As we celebrate our tenth anniversary, one of the main aims of Document Scotland over the past decade has been our focus on showcasing emerging photography talent and new voices here on our website. Today, we are delighted to feature the work of Biggar-based photographer Andy J Mather, a recent graduate from Greys School of Art. Here he tells us about his commission-based project Incidental Moments, undertaken and completed during the Pandemic.
“It takes a catalyst to initiate change, for me, it was the passing of my late father. This naturally led me to reflect on my own mortality and what I wanted to do with my life, it was my gateway to a career in photography. My first experience of photography was in my late teens as part of a module at Edinburgh Art College. I remember being particularly struck by the physicality of the medium and the creative process of visually editing and composing the world around me to produce a photograph. The time had come to revisit this creative endeavour and learn my craft, so I enrolled and graduated in 2019 with a BA in Professional Photography from Grey’s School of Art.”
“My first professional commission was with property developer Parabola in partnership with Stills gallery. Incidental Moments was planned to be a one-year residency but was closer to three. The brief was to document the construction of One New Park Square on the outskirts of Edinburgh and I would be on the ground from day one. The scope, scale and duration of the project was all well beyond my experience, but the creative freedom of expression offered by Parabola to produce a long-form body of work was reassuring and exciting in equal measure. On reflection, I needn’t have worried, the work I created during the residency secured me my first set of awards, the Portrait of Britain and the AOP Emerging Talent Award. Perhaps more importantly, it gave me the confidence to engage with and trust my creative process. The commission has taught me I produce my best work when I channel the quirks of my personality through a visual medium like photography. As a perfectionist, I felt bound to control the chaos and restore a degree of order around me when I was on-site. I achieved this through considered framing and compositions, cropping out the chaos to produce imagery that stands apart from the complexity of a live building site. I ended the residency with an archive of over nine thousand images, this was progressively edited down to around twenty photographs. As the residency progressed, a visual style and aesthetic started to emerge, one based around desaturated pastel tones, diffused light and minimalistic geometric composition. I was motivated to show that, regardless of the environment, moments of incidental beauty and the extraordinary exist.”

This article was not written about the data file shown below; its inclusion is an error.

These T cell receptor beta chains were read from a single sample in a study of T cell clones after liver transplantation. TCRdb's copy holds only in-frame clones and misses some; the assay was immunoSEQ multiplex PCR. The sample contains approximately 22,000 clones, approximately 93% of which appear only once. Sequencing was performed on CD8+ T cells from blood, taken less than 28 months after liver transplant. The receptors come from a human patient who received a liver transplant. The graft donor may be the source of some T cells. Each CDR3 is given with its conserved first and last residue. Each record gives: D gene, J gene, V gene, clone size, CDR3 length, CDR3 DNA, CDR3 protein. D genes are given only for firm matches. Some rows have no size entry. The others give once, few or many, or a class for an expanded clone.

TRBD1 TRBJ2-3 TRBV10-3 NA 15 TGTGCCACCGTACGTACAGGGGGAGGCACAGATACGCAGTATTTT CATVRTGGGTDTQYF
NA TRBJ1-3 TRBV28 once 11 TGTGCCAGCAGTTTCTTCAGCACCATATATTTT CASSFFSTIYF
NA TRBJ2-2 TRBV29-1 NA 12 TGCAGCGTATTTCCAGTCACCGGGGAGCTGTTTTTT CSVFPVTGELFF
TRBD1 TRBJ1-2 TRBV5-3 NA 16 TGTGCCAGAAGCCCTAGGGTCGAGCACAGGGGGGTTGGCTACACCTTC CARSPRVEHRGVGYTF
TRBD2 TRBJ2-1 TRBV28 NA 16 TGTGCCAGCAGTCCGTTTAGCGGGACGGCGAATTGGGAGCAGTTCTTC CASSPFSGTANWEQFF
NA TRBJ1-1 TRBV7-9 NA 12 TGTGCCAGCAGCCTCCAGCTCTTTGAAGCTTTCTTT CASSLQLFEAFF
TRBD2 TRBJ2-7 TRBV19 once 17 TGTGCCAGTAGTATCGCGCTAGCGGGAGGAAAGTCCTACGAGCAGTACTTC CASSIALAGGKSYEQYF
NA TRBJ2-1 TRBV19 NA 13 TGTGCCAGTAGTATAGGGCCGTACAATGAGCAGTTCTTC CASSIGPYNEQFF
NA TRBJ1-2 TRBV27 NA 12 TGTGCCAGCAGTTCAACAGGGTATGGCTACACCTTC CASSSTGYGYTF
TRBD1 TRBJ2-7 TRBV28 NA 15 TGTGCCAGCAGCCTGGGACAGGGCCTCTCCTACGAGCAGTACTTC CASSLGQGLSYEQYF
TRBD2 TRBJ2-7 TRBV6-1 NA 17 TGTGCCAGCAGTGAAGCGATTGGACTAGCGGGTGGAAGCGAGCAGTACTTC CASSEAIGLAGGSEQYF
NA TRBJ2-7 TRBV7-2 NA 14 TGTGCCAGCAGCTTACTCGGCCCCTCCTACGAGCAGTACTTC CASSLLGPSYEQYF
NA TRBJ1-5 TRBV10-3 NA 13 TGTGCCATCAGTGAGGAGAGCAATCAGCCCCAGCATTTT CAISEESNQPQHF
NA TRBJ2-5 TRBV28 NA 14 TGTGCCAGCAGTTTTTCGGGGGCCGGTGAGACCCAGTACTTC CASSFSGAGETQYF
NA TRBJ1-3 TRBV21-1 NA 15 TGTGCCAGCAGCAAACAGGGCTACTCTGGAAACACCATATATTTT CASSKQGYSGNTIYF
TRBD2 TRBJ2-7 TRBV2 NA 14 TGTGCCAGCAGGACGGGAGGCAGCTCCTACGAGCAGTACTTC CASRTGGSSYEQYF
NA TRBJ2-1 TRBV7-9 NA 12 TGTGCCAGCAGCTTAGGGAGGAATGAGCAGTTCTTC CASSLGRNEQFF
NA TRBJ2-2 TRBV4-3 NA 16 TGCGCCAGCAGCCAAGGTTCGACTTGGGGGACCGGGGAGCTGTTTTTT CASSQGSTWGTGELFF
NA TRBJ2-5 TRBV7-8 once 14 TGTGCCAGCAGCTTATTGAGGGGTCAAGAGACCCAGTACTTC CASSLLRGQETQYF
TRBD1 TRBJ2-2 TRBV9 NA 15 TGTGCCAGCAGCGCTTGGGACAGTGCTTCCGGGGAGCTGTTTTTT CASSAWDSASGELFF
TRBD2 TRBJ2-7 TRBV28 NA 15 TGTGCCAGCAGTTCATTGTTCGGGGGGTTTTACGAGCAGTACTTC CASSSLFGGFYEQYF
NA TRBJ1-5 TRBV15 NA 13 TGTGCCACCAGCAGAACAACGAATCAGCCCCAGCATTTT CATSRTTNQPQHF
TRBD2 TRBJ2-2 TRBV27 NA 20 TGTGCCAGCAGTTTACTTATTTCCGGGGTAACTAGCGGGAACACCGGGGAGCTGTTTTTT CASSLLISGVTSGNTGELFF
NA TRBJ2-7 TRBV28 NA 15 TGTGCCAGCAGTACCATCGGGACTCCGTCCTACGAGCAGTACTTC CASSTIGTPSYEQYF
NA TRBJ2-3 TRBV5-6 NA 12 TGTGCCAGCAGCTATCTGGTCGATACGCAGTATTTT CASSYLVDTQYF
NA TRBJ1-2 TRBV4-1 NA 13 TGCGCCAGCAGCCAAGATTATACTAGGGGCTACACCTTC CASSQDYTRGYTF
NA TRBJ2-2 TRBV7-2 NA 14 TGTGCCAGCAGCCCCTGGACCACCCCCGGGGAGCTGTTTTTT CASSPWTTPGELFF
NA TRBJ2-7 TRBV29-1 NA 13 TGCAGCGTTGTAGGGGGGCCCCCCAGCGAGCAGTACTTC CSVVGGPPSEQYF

“The decision to include both colour and black-and-white imagery was made first because the nature of a live building site meant a lot of hi-vis clothing which was far too garish and saturated to sit well among the more subtle muted palette of the series. Secondly, the portrait series was always going to be black-and-white from the outset. I wanted to show the grit and texture of the characters I was photographing, the years of working outside in all manner of conditions have not been without consequence and the best way to render this aspect of their character is a considered black and white retouch. At this point, the project is unpublished, but I aim to host a solo exhibition with an accompanying book in 2023. As a testament to how well received the project was received by the client Parabola, they printed and framed fifteen of my images which are now on permanent display in the reception of One New Park Square, Edinburgh Park.”
Images © Andy J Mather, all rights reserved.